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What Type Of Shareholders Make Up Expensify, Inc.'s (NASDAQ:EXFY) Share Registry?

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·4 min read
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The big shareholder groups in Expensify, Inc. (NASDAQ:EXFY) have power over the company. Institutions often own shares in more established companies, while it's not unusual to see insiders own a fair bit of smaller companies. Warren Buffett said that he likes "a business with enduring competitive advantages that is run by able and owner-oriented people." So it's nice to see some insider ownership, because it may suggest that management is owner-oriented.

Expensify has a market capitalization of US$2.3b, so we would expect some institutional investors to have noticed the stock. Taking a look at our data on the ownership groups (below), it seems that institutional investors have bought into the company. We can zoom in on the different ownership groups, to learn more about Expensify.

View our latest analysis for Expensify

ownership-breakdown
ownership-breakdown

What Does The Institutional Ownership Tell Us About Expensify?

Institutional investors commonly compare their own returns to the returns of a commonly followed index. So they generally do consider buying larger companies that are included in the relevant benchmark index.

Expensify already has institutions on the share registry. Indeed, they own a respectable stake in the company. This can indicate that the company has a certain degree of credibility in the investment community. However, it is best to be wary of relying on the supposed validation that comes with institutional investors. They too, get it wrong sometimes. If multiple institutions change their view on a stock at the same time, you could see the share price drop fast. It's therefore worth looking at Expensify's earnings history below. Of course, the future is what really matters.

earnings-and-revenue-growth
earnings-and-revenue-growth

Hedge funds don't have many shares in Expensify. OpenView Advisors, LLC is currently the largest shareholder, with 15% of shares outstanding. For context, the second largest shareholder holds about 13% of the shares outstanding, followed by an ownership of 10% by the third-largest shareholder. Furthermore, CEO David Barrett is the owner of 5.3% of the company's shares.

On looking further, we found that 54% of the shares are owned by the top 5 shareholders. In other words, these shareholders have a meaningful say in the decisions of the company.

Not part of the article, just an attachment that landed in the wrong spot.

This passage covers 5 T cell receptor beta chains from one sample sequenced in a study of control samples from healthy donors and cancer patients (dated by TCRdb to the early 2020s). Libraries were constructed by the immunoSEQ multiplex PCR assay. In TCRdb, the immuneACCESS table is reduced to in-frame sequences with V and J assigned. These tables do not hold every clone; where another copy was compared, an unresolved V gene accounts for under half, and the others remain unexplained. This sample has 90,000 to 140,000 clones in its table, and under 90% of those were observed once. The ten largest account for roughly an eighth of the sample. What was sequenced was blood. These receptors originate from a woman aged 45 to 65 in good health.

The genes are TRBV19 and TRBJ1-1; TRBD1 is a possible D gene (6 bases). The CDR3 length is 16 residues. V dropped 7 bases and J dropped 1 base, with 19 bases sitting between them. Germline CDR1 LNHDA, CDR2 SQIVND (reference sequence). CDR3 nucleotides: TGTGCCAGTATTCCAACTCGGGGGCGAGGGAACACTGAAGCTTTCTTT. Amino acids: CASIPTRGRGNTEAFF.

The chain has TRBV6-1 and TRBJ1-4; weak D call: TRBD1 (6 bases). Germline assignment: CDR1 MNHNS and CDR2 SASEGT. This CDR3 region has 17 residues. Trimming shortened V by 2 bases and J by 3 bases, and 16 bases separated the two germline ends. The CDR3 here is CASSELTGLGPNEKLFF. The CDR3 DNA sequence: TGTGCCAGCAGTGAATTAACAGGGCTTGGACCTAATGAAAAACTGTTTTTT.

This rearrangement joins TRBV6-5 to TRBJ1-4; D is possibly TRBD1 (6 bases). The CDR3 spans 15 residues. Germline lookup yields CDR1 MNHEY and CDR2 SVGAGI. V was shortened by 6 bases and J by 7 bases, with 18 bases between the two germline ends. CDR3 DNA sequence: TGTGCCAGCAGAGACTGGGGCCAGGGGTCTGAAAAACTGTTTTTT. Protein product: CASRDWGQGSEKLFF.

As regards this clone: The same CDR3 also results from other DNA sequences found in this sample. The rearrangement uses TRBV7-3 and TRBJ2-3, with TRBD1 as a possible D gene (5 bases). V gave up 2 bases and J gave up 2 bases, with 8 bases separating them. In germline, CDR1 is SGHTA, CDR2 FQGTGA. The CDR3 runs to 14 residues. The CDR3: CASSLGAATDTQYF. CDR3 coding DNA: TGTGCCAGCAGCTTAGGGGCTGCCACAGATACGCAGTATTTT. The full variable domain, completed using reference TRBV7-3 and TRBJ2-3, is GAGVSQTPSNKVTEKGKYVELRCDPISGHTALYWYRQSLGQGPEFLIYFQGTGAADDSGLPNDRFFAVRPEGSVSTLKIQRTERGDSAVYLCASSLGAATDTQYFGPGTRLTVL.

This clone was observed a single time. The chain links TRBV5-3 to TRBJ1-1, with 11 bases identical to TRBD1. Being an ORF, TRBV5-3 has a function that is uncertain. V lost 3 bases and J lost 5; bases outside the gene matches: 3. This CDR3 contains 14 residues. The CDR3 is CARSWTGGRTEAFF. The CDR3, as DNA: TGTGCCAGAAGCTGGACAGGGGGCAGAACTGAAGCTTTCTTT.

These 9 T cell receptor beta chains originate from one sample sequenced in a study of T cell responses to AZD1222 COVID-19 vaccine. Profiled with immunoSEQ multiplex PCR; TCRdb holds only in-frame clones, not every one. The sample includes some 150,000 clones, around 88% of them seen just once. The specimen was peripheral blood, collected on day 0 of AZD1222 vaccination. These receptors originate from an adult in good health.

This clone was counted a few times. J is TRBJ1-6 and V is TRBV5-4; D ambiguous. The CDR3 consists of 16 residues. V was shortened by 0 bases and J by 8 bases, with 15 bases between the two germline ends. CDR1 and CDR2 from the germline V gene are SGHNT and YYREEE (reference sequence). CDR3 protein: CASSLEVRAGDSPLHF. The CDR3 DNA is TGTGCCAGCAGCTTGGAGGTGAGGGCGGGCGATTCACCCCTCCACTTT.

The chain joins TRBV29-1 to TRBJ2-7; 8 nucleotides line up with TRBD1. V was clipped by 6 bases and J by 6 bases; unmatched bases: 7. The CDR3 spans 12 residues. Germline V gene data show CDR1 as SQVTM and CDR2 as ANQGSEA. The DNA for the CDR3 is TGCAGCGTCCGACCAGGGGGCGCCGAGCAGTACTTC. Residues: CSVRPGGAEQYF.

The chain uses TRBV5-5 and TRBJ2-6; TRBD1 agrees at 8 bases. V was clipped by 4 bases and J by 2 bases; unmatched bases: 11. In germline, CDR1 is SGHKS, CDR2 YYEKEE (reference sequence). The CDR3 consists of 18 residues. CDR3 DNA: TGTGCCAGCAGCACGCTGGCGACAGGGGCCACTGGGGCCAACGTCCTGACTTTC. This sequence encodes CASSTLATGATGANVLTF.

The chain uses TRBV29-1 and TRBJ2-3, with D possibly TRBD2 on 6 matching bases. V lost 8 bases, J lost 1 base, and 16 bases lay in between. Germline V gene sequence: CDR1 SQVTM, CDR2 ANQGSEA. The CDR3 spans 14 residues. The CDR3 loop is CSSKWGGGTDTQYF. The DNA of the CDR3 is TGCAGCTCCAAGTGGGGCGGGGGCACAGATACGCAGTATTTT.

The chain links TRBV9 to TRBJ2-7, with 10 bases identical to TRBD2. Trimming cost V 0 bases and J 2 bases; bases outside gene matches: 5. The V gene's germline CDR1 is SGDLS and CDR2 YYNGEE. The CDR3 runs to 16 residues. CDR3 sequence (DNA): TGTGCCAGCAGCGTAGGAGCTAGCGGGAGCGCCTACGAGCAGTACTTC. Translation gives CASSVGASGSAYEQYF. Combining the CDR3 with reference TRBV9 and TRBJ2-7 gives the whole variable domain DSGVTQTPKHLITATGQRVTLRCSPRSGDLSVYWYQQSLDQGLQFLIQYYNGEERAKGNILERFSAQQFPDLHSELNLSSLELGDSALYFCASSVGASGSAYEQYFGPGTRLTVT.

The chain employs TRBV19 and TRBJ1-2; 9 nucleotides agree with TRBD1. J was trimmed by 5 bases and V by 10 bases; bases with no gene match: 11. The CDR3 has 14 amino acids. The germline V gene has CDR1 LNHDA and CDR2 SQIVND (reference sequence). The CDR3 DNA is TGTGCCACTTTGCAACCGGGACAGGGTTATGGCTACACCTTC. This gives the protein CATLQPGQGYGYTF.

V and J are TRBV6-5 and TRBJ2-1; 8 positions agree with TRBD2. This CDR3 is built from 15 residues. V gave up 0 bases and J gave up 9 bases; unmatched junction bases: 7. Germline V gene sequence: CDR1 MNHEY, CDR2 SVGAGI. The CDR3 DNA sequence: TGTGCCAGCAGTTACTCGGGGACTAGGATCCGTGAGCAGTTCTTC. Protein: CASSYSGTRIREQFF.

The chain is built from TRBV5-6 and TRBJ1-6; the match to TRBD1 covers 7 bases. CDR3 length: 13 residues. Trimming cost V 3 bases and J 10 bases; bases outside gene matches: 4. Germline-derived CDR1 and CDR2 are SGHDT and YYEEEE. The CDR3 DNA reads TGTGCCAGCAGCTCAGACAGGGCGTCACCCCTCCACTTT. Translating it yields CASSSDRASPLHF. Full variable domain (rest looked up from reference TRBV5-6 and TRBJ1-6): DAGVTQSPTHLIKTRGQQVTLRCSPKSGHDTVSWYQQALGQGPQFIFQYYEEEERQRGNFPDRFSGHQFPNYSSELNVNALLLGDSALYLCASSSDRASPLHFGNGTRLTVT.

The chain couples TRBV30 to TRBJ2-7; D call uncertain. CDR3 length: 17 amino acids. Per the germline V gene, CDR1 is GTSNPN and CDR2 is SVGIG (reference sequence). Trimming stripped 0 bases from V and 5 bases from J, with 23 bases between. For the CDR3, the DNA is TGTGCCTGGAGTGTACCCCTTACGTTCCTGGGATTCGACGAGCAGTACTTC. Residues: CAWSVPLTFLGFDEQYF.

Researching institutional ownership is a good way to gauge and filter a stock's expected performance. The same can be achieved by studying analyst sentiments. There are a reasonable number of analysts covering the stock, so it might be useful to find out their aggregate view on the future.

Insider Ownership Of Expensify

The definition of an insider can differ slightly between different countries, but members of the board of directors always count. The company management answer to the board and the latter should represent the interests of shareholders. Notably, sometimes top-level managers are on the board themselves.

I generally consider insider ownership to be a good thing. However, on some occasions it makes it more difficult for other shareholders to hold the board accountable for decisions.

Our most recent data indicates that insiders own a reasonable proportion of Expensify, Inc.. It has a market capitalization of just US$2.3b, and insiders have US$309m worth of shares in their own names. That's quite significant. It is good to see this level of investment. You can check here to see if those insiders have been buying recently.

General Public Ownership

With a 27% ownership, the general public, mostly comprising of individual investors, have some degree of sway over Expensify. While this group can't necessarily call the shots, it can certainly have a real influence on how the company is run.

Private Equity Ownership

With an ownership of 32%, private equity firms are in a position to play a role in shaping corporate strategy with a focus on value creation. Sometimes we see private equity stick around for the long term, but generally speaking they have a shorter investment horizon and -- as the name suggests -- don't invest in public companies much. After some time they may look to sell and redeploy capital elsewhere.

Next Steps:

I find it very interesting to look at who exactly owns a company. But to truly gain insight, we need to consider other information, too. To that end, you should be aware of the 2 warning signs we've spotted with Expensify .

If you would prefer discover what analysts are predicting in terms of future growth, do not miss this free report on analyst forecasts.

NB: Figures in this article are calculated using data from the last twelve months, which refer to the 12-month period ending on the last date of the month the financial statement is dated. This may not be consistent with full year annual report figures.

Have feedback on this article? Concerned about the content? Get in touch with us directly. Alternatively, email editorial-team (at) simplywallst.com.

This article by Simply Wall St is general in nature. We provide commentary based on historical data and analyst forecasts only using an unbiased methodology and our articles are not intended to be financial advice. It does not constitute a recommendation to buy or sell any stock, and does not take account of your objectives, or your financial situation. We aim to bring you long-term focused analysis driven by fundamental data. Note that our analysis may not factor in the latest price-sensitive company announcements or qualitative material. Simply Wall St has no position in any stocks mentioned.